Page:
Inter-American Institute for Global Change Research

The Inter-American Institute for Global Change Research, IAI, is an intergovernmental organization supported by 19 countries in the Americas, dedicated to pursuing the principles of scientific excellence, international cooperation, and the full and open exchange of scientific information to increase the understanding of global change phenomena and their socio-economic implications.

Recognizing the need to better understand the natural and social processes which drive large scale environmental change, the IAI encourages interactive exchanges between scientists and policy makers. The goal of the IAI is to augment the scientific capacity in the region and to provide information to policy makers in a useful and timely manner. Its primary objective is to encourage research beyond the scope of national programs, by advancing comparative and focused studies based on scientific issues important to the region as a whole.


As evidenced by the participation of most of the world's leaders in the United Nations Conference on Environment and Development (UNCED) in Rio de Janeiro, Brazil, June 1992, the phenomenon of global change is perceived as one of the most critical challenges facing the world today. Physical and socio-economic evidence of global change related phenomena such as ozone depletion, loss of biological diversity and changes in rainfall patterns and intensity, can be found in all areas of the world. Regardless of whether the particular phenomenon is natural or human-induced, its effects often cross geopolitical borders. Thus, many environmental issues must be addressed scientifically as global or regional problems, with steps towards mitigation or alleviation taken at a national level.


In response to the plea of a regional approach entity to address global change issues, sixteen nations[1] in the Americas signed the Agreement establishing the Inter-American Institute for Global Change Research on May 13, 1992, in Montevideo, Uruguay. The treaty has been ratified by all 16 signatories and has been acceded to by three other American nations.[2] The agreement came into force on March 12, 1994, thus creating the IAI.[3]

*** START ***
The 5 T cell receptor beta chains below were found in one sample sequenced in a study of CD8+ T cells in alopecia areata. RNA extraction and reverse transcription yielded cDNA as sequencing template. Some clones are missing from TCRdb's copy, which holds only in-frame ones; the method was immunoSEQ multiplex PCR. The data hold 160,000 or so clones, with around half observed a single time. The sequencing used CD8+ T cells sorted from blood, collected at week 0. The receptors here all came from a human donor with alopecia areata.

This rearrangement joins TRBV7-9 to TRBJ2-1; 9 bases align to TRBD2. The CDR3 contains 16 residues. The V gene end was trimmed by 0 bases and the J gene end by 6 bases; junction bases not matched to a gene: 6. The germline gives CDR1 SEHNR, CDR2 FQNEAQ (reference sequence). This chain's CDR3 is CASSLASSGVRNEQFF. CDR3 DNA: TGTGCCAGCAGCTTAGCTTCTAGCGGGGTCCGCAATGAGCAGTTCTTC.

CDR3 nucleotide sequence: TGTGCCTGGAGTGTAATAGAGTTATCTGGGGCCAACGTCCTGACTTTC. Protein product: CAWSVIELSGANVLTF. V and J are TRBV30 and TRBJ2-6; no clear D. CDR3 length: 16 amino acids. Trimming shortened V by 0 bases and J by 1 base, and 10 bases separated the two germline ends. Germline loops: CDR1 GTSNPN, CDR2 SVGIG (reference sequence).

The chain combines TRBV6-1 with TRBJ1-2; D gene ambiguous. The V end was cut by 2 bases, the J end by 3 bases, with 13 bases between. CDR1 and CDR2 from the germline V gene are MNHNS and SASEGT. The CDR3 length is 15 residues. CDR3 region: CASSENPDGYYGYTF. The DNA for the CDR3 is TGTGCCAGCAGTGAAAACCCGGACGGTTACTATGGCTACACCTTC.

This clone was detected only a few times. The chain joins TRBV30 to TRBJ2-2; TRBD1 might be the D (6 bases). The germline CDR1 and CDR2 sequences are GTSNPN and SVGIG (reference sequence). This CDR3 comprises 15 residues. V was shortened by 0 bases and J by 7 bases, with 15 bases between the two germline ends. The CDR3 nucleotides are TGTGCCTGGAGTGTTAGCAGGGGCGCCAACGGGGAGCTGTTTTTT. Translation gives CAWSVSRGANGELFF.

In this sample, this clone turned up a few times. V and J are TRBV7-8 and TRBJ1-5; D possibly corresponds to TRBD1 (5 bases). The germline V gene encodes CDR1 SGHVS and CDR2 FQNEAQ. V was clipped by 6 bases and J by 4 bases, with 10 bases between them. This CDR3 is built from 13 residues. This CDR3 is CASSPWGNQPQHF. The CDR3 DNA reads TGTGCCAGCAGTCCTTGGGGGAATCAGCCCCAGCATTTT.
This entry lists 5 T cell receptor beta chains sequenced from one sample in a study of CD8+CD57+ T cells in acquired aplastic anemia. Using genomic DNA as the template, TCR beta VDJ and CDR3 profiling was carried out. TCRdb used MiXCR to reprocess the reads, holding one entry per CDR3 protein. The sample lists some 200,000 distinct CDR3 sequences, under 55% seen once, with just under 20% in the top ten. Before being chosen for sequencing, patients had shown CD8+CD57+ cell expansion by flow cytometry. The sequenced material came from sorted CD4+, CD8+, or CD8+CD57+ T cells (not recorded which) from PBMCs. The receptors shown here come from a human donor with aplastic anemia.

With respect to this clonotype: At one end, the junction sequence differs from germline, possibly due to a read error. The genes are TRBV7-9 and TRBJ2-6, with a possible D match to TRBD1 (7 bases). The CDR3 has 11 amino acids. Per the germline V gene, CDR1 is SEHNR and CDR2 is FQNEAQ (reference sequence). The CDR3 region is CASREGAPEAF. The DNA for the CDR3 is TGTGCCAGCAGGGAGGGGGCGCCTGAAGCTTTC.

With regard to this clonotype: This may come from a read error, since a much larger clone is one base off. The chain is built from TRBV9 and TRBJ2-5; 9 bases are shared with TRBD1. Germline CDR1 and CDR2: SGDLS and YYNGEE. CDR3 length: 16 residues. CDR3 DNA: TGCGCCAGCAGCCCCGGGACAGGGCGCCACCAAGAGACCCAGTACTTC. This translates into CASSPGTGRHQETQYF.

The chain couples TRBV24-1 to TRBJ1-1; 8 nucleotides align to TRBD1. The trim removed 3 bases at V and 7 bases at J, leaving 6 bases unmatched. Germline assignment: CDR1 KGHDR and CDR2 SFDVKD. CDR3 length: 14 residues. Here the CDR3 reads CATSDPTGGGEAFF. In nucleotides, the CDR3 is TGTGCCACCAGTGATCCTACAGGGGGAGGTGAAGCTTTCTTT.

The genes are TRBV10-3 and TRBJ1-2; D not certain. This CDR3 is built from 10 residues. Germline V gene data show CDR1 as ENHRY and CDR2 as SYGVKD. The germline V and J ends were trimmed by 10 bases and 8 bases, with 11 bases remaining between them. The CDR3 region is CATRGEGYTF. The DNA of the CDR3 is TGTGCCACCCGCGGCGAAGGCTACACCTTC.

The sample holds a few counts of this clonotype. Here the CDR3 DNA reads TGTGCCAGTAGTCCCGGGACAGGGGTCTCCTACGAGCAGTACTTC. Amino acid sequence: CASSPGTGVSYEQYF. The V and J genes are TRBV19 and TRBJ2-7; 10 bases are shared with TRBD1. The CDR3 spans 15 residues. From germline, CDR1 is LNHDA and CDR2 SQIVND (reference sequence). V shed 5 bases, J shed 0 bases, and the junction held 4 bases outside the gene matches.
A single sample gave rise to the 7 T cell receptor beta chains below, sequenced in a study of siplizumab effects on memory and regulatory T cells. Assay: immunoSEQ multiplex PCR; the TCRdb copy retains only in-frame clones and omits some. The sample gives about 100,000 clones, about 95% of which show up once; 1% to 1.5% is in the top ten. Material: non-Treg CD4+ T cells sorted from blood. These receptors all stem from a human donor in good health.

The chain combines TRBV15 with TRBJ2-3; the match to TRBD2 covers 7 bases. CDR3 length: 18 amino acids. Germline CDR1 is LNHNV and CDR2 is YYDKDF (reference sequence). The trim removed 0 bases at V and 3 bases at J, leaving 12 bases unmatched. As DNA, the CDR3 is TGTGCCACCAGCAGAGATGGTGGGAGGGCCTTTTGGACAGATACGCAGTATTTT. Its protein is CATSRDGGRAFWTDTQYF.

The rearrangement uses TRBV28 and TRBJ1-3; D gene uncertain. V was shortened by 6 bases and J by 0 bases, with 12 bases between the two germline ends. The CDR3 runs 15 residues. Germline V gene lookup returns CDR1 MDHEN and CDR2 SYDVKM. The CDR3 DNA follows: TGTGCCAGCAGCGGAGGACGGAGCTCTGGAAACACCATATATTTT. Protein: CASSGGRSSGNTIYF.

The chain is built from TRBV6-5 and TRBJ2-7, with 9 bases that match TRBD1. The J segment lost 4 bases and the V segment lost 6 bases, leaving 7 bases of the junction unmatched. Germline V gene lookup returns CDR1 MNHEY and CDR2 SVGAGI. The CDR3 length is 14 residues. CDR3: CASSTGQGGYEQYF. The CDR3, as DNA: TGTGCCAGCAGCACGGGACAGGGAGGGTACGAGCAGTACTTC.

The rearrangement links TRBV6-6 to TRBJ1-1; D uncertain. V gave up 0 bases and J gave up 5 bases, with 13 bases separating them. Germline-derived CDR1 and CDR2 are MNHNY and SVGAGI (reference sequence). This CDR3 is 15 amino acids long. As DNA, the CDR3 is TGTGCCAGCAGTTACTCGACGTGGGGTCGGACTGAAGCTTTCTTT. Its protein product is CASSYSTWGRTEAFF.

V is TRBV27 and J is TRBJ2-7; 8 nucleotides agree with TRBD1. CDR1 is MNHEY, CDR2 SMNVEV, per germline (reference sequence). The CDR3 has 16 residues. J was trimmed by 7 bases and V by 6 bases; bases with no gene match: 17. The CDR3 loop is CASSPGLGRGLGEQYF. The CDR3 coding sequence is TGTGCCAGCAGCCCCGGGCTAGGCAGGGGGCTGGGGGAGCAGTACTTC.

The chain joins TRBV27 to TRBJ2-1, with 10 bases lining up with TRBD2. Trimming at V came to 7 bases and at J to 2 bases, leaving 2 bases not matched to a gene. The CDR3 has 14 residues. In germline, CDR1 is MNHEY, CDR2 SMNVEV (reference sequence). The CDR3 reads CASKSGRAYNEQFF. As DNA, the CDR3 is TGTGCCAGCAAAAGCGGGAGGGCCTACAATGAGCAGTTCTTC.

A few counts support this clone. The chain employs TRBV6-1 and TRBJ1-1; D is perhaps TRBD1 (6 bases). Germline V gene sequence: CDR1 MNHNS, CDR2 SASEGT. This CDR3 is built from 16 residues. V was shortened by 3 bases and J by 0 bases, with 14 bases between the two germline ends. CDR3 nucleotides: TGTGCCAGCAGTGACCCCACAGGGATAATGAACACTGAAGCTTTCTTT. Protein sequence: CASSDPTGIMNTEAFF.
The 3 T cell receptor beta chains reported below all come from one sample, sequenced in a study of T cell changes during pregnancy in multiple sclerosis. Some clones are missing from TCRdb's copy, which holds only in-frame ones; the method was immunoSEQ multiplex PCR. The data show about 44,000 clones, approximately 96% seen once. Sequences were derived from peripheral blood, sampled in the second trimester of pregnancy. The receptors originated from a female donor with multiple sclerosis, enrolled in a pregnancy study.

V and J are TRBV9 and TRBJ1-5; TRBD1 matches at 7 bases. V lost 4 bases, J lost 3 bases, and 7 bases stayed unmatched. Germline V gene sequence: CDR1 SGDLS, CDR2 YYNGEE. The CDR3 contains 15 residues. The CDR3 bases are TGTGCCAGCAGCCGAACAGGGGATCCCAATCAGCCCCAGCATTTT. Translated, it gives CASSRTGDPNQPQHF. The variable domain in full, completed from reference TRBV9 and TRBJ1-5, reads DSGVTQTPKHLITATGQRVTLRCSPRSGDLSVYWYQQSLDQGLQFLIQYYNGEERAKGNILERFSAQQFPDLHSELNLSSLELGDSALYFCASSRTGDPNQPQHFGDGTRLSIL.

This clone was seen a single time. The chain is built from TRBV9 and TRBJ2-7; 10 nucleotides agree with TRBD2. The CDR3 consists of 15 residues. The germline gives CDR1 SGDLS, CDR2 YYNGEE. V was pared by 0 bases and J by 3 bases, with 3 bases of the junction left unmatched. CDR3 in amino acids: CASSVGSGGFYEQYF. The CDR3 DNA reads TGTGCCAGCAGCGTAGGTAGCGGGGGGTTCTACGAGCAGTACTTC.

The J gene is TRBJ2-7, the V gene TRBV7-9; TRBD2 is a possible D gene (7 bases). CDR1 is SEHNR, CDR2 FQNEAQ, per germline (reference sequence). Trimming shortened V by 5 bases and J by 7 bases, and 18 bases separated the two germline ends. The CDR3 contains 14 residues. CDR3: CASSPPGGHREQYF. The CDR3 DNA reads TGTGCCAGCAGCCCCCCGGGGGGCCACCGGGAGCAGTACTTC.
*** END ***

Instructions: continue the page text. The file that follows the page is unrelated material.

To accomplish IAI's mission and goals, in 1992 contributing scientists and science managers of the region crafted an initial Science Agenda. In 1997, in response to the evolving regional priorities, the IAI Scientific Advisory Committee revised the initial Science Agenda, re-arranged it and included new pressing issues in the current IAI Science Agenda.

Each member country participating in the IAI benefits from the enhancement of regional relationships, the establishment of new institutional arrangements, open exchange of scientific data, and information generated by the institute's research programs, and the implementation of IAI Training and Education Programs.[4]

The United States National Science Foundation hosted the IAI Secretariat from September 1994 until September 1996. Currently, the IAI Directorate is located in the campus of the Laboratorio Tecnológico del Uruguay (LATU) in Montevideo, Uruguay.


  1. ^ Argentina, Bolivia, Brazil, Canada, Chile, Colombia, Costa Rica, Cuba, Dominican Republic, Ecuador, Mexico, Panama, Paraguay, Peru, United States, and Uruguay.
  2. ^ Guatemala, Jamaica, and Venezuela.
  3. ^ [1].
  4. ^ Gual Soler, Marga. "Intergovernmental Scientific Networks in Latin America: Supporting Broader Regional Relationships and Integration". Science & Diplomacy. 3 (4).